The timing was bizarre. I had to have Lauren watched while I was at school. The time it would’ve made sense for me to be a stay at home mom was the time when the job just landed in my lap and seemed to be what I should do. I was pretty much living out that “the door is open” faith where if a door opened you should walk through…so I did. My first teaching gig was me trying to figure out what I was doing, with probably the hardest age group to teach music to, 5th and 6th grade children. They had to take the class…it wasn’t something they chose, it was required. I was very pregant! In fact at Christmas time I had Lydia and took the next six weeks off.
The good news is…I was able to receive a paid maternity leave, which is quite astounding since I had only worked there one semester at the time!
After that year…I had good enough sense to realize that my part time gig was causing more issues than helping. It required us to have two cars. We were having babysitting issues and I now had two little ones. I resigned.
I took the following year off. But as it would happen the next year I had another part time teaching job land in my lap. It was a long term subbing position for the year. 3 and a half days a week which was quite perfect at an elementary school. I had a whole room full of supplies. Still not much clue about what I was doing…but I was learning. I strongly based my lessons on the textbooks. I still didn’t really have any type of performances that I had to put on.
After that year…my husband’s pastoring job was possibly going to change and we were in the middle of no where’s land. I found out that my hometown school district needed an elementary music teacher. I figured with my two years of experience and my hometown connections that I would at least have a shot at the job. This is what proceeded to happen…they didn’t even interview me! I have no idea what happened…but I don’t think I was even momentarily considered. Talk about clear!
By the time I found out the part time job could continue the next year if I desired, we had already decided to move out of state to Illinois for a pastoring position my husband took. Timing is everything! Had we known earlier we might have stayed at Durand longer.
But…in hindsight I can see things unrolled just as they should’ve. I got a job right away at a private school in Alton. I needed a job right away because we no longer had a parsonage and had to come up with a down payment pronto. We moved in…I set up my classroom and prepared to teach and then out of nowhere got called in for an interview at a school district out in the country in a little community. A school district where the pay was double of the private school and had benefits. I couldn’t really pass it up. Felt terrible at the time to back out of the private school but wasn’t sure what else to do. I didn’t look for the public school job…I just got a phone call.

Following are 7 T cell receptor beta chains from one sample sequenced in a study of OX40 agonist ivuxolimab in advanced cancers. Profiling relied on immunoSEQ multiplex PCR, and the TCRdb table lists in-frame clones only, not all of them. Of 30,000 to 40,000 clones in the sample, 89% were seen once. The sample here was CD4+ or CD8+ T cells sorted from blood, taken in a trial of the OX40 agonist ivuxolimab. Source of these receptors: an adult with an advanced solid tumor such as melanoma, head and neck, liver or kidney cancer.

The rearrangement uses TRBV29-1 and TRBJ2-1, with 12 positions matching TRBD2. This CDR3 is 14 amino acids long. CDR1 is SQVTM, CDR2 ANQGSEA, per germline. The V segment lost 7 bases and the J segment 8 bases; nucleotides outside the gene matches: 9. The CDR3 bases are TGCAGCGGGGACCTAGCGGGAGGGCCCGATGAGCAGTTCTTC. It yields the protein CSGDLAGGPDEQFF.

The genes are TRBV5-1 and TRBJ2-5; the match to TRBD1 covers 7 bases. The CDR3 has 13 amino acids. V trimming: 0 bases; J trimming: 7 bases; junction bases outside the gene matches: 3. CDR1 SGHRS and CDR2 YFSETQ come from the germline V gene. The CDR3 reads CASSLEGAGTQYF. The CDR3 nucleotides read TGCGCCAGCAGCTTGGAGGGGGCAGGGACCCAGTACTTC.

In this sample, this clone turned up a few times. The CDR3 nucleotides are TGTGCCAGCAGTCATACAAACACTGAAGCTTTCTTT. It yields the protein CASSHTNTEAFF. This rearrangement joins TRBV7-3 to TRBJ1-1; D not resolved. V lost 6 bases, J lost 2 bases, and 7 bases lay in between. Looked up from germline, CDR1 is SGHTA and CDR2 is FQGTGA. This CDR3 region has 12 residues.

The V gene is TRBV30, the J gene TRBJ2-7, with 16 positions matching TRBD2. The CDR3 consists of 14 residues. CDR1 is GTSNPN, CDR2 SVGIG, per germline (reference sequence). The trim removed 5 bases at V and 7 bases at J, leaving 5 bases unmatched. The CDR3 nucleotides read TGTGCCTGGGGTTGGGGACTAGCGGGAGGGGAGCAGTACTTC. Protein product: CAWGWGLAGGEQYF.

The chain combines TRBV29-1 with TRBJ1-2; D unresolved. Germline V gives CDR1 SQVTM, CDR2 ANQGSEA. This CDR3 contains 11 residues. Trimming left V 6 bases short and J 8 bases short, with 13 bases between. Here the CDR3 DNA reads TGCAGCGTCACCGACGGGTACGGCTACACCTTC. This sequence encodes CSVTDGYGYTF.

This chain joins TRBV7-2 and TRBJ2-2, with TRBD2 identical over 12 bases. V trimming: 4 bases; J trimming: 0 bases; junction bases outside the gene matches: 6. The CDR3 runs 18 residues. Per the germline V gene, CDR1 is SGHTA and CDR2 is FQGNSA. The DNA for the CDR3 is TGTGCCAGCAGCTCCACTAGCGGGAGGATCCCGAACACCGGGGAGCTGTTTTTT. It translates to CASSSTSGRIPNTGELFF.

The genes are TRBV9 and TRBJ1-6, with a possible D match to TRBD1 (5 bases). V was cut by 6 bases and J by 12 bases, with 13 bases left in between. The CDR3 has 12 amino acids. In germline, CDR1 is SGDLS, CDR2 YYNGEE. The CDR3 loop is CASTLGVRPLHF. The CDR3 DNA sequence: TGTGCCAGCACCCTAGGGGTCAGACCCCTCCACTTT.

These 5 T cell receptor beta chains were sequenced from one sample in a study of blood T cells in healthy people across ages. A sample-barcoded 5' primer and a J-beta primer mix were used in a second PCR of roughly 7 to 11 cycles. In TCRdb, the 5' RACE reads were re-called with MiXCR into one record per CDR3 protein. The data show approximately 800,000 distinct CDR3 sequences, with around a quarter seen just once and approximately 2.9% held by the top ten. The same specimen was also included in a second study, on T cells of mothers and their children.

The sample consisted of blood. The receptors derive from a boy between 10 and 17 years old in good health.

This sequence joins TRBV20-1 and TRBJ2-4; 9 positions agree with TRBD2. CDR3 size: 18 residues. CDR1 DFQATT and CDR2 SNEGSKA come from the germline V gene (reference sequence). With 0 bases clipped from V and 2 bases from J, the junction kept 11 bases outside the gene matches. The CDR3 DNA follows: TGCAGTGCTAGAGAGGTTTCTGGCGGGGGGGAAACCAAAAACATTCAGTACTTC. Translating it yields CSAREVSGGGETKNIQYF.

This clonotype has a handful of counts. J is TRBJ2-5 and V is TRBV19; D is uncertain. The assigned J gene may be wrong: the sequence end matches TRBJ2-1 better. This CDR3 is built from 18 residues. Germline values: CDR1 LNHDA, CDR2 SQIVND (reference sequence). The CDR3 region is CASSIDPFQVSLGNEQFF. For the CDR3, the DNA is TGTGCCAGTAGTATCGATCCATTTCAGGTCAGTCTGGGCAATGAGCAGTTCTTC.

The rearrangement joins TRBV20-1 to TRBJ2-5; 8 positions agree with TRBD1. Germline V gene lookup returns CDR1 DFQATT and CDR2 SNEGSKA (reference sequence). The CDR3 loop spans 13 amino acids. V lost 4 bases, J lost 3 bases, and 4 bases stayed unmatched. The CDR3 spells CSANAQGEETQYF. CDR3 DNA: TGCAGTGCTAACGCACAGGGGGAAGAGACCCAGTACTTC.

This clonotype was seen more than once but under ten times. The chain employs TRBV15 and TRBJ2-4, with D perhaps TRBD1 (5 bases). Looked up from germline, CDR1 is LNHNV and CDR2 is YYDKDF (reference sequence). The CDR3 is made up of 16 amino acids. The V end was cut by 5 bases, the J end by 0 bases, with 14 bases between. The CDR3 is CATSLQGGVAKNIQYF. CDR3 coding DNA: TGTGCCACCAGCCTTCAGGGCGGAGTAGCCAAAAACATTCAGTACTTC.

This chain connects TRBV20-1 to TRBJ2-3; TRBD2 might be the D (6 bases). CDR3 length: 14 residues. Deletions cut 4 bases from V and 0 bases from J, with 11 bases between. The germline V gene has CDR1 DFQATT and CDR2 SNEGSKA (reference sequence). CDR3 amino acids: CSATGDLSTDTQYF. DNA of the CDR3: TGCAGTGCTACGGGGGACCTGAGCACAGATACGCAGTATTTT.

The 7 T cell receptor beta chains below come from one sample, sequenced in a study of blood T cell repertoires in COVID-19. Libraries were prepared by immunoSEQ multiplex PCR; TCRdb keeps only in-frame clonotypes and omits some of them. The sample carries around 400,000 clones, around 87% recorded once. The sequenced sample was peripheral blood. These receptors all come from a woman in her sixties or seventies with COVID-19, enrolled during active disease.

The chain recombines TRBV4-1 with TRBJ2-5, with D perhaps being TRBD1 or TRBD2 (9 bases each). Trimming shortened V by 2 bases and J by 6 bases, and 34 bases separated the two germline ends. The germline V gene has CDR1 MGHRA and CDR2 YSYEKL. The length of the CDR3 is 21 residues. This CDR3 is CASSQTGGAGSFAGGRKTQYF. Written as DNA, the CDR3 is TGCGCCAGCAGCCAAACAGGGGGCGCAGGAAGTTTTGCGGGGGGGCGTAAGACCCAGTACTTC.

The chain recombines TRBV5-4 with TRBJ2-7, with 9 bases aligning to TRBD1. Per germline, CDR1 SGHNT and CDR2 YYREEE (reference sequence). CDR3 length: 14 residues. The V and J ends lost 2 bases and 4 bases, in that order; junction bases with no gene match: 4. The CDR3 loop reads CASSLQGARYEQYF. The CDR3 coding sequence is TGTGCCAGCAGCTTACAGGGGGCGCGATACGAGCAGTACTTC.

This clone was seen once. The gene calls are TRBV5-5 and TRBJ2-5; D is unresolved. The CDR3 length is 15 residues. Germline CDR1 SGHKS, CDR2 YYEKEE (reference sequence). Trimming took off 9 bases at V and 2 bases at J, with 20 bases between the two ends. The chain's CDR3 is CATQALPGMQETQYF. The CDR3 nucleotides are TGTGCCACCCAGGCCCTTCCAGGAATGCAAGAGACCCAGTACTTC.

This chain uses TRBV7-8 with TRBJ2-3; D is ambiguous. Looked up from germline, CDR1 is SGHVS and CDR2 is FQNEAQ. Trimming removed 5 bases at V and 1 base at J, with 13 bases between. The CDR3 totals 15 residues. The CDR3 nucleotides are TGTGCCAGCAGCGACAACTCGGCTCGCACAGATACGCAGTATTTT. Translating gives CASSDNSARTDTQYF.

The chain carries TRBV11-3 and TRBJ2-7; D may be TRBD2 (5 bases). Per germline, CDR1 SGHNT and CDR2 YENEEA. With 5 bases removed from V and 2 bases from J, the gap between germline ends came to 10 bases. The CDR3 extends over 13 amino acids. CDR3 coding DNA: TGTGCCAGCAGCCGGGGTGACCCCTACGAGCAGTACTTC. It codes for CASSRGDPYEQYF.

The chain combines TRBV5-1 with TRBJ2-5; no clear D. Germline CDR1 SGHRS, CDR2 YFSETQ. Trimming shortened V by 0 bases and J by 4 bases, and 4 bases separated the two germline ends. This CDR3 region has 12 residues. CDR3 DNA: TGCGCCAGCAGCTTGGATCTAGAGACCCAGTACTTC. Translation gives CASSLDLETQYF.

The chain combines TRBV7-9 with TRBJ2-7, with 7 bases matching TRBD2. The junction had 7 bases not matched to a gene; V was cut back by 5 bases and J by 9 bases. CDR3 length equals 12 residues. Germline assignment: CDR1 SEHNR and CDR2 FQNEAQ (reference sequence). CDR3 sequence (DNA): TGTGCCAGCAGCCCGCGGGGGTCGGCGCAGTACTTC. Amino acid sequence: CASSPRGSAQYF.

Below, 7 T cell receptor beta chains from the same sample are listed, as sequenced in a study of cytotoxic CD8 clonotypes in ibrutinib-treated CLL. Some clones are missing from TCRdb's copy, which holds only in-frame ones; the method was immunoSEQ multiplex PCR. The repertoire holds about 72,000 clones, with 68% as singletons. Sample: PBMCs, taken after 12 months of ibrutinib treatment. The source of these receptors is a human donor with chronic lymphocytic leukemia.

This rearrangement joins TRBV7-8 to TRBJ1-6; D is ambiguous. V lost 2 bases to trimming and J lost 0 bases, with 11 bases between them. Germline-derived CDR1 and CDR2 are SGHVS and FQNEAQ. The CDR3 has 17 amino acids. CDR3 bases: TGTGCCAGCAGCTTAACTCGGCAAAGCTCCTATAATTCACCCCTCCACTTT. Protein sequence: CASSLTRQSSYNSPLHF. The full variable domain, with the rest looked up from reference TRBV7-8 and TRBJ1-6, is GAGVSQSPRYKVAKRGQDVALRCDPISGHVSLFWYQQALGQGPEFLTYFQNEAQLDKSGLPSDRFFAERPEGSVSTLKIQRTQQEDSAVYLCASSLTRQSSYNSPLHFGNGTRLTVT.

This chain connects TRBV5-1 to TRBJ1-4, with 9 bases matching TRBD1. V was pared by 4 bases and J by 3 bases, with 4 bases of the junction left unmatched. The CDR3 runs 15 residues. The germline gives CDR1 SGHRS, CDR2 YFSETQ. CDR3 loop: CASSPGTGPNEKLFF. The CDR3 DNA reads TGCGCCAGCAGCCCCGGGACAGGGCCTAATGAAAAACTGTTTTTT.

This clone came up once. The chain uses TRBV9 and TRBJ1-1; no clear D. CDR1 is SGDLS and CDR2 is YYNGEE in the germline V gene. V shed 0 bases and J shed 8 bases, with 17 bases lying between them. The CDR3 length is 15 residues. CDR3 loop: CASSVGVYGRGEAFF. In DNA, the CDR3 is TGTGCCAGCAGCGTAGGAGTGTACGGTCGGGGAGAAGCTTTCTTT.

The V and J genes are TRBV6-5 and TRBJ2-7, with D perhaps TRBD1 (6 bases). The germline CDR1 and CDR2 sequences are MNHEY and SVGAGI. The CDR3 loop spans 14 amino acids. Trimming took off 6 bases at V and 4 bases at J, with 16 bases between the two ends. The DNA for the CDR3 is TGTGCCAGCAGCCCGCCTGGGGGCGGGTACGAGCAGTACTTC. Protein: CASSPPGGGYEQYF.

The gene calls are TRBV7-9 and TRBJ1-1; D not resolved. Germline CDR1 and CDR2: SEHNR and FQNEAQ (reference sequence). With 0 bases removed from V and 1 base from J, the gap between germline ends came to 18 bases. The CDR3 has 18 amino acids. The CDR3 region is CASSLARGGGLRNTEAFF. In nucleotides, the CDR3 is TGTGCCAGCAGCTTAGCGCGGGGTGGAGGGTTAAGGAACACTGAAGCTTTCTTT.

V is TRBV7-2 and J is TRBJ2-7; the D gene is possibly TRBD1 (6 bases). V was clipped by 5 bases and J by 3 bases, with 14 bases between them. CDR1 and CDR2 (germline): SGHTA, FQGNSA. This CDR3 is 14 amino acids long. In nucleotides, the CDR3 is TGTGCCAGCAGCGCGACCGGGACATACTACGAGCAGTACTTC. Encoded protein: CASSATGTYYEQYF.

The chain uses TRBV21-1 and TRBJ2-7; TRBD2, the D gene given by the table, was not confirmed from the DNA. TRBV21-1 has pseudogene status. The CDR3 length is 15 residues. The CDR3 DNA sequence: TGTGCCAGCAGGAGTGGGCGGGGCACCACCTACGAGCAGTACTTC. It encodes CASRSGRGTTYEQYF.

Notice…all of the teaching jobs I had up til this point were never the jobs that I tried to get but always jobs where I got a phone call and was asked to come in, even without me putting in a resume!
I taught in Brighton, IL for 4 years.
It was a unique time. I traveled between four different schools. I suddenly had several programs to put on but still things were pretty low key in this country town. I also taught library classes for the first two years of that four year time period. I discovered…I loved the library part of my job. Wondered why I never considered pursuing the library thing from the start?!
I had good evaluations but at the end of my four year time when you’re up to be tenured…I was fired. And shocked. As always in these types of situations there were bits of truth thrown in with tons of what the heck just happened.
My husband was no longer a pastor at this point. We had been through a fair amount of disillusionment in his line of work. He was at a point when he was released from the church in Alton. At the time I had a good job and we were in a house and liked where we lived and we just kind of decided to let the church thing go and have him find some type of work that would make an income. Skip the ‘calling’ business and just get a pay check.
This was not a real high time for us as you can imagine. Then I got fired from said “good job”.
The whole four years I had already been struggling and Mark clearly knew it. I wanted to be a stay at home mom. I wanted to be more available for my kids and able to do what I saw lots of other moms doing. I struggled with jealousy in big ways.